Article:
US 4421825 A
The browning of paperboard subjected to temperatures of up to about 205° C. is minimized by applying to the paperboard a first coating comprising titanium dioxide and an acrylic copolymer and one or more over-coatings comprising a clear acrylic copolymer.
1. A paperboard product resistant to browning at temperatures of up to about 205° C., said product comprising a paperboard substrate coated on at least one surface thereof with a plurality of distinct coatings including a first coating comprising titanium dioxide and a solution having from about 5 to 15 weight percent acrylic copolymer, said titanium dioxide being present in said first coating in amounts ranging from about 15 to about 35 weight percent of the acrylic copolymer in the first coating, and one or more overcoatings of a clear acrylic copolymer which is substantially free of titanium dioxide wherein the first coating and the one or more overcoatings have a combined thickness totaling about 0.20 mils.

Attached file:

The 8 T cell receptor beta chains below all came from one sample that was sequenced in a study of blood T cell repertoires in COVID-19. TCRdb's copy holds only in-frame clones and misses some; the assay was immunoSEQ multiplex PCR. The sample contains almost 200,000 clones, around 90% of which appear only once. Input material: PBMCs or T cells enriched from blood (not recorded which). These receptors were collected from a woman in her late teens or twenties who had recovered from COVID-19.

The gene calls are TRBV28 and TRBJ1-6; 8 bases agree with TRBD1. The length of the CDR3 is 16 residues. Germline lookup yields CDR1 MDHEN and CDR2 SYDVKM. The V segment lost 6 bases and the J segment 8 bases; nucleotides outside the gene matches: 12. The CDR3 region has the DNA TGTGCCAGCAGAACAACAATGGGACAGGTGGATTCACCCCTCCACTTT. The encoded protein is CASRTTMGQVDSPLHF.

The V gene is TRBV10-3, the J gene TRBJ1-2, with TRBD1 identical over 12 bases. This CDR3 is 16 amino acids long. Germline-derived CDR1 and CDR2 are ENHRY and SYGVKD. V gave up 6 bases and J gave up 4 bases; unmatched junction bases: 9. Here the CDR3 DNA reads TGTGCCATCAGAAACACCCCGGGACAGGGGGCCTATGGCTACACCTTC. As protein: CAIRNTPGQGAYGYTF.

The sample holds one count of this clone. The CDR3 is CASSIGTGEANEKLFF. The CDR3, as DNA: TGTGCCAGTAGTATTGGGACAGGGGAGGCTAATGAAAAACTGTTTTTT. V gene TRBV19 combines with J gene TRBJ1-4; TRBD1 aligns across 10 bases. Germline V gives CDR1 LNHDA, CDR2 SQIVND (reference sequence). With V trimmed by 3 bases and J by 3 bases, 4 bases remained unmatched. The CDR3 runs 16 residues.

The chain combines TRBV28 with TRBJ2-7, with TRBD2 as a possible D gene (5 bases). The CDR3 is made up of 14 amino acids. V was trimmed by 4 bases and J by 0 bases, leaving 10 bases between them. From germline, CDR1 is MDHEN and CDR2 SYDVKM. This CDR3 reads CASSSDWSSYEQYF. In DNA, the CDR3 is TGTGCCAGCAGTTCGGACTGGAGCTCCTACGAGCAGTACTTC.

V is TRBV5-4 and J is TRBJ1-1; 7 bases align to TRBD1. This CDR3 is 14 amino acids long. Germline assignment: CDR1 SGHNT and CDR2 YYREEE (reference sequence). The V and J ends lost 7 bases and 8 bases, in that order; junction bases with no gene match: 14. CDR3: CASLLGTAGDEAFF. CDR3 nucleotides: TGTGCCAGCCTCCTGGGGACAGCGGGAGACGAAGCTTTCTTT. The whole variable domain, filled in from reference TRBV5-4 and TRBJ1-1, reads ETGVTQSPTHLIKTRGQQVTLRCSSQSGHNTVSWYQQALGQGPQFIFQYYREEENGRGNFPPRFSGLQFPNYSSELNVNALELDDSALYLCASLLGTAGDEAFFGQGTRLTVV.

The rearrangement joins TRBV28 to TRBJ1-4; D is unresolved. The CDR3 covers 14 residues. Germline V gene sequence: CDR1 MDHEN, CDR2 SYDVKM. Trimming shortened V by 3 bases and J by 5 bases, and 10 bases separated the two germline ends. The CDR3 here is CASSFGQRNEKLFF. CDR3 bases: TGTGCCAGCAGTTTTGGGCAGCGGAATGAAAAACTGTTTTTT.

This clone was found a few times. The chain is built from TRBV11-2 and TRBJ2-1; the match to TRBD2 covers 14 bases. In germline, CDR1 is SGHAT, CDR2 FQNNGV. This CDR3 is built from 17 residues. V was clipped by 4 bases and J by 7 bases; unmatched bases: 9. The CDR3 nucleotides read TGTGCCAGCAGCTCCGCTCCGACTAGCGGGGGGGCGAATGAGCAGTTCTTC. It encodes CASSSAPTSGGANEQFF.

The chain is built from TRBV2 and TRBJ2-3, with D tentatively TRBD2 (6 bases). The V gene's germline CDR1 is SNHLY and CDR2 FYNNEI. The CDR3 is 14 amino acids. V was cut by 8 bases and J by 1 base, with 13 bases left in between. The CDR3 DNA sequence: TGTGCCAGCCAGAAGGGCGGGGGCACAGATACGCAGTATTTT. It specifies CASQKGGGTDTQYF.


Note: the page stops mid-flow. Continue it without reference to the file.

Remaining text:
2. A paperboard product according to claim 1 in which there are 1 to 2 overcoatings of a clear acrylic copolymer.
3. A paperboard product according to claim 2 in which the acrylic copolymer in said first coating and in said overcoatings is a copolymer of styrene and methylmethacrylate.
4. A paperboard product according to claim 1 which additionally comprises, on top of the overcoatings, a release coating comprising an acrylic copolymer and calcium stearate.
5. A method for minimizing the browing of paperboard when said paperboard is subjected to temperatures of up to about 205° C. which comprises applying to at least one surface of the paperboard a first coating comprising titanium dioxide and an acrylic copolymer dissolved in an organic solvent, said acrylic copolymer being about 5 to 15 weight percent of the first coating and the titanium dioxide being present in said first coating in an amount from about 15 to 35 weight percent of the acrylic copolymer in the first coating and, after drying said first coating, applying one or more overcoatings of a clear acrylic copolymer solution which is substantially free of titanium dioxide to the so coated paperboard, with a drying step between each such overcoating wherein the first coating and the one or more overcoatings have a combined thickness totaling about 0.20 mils.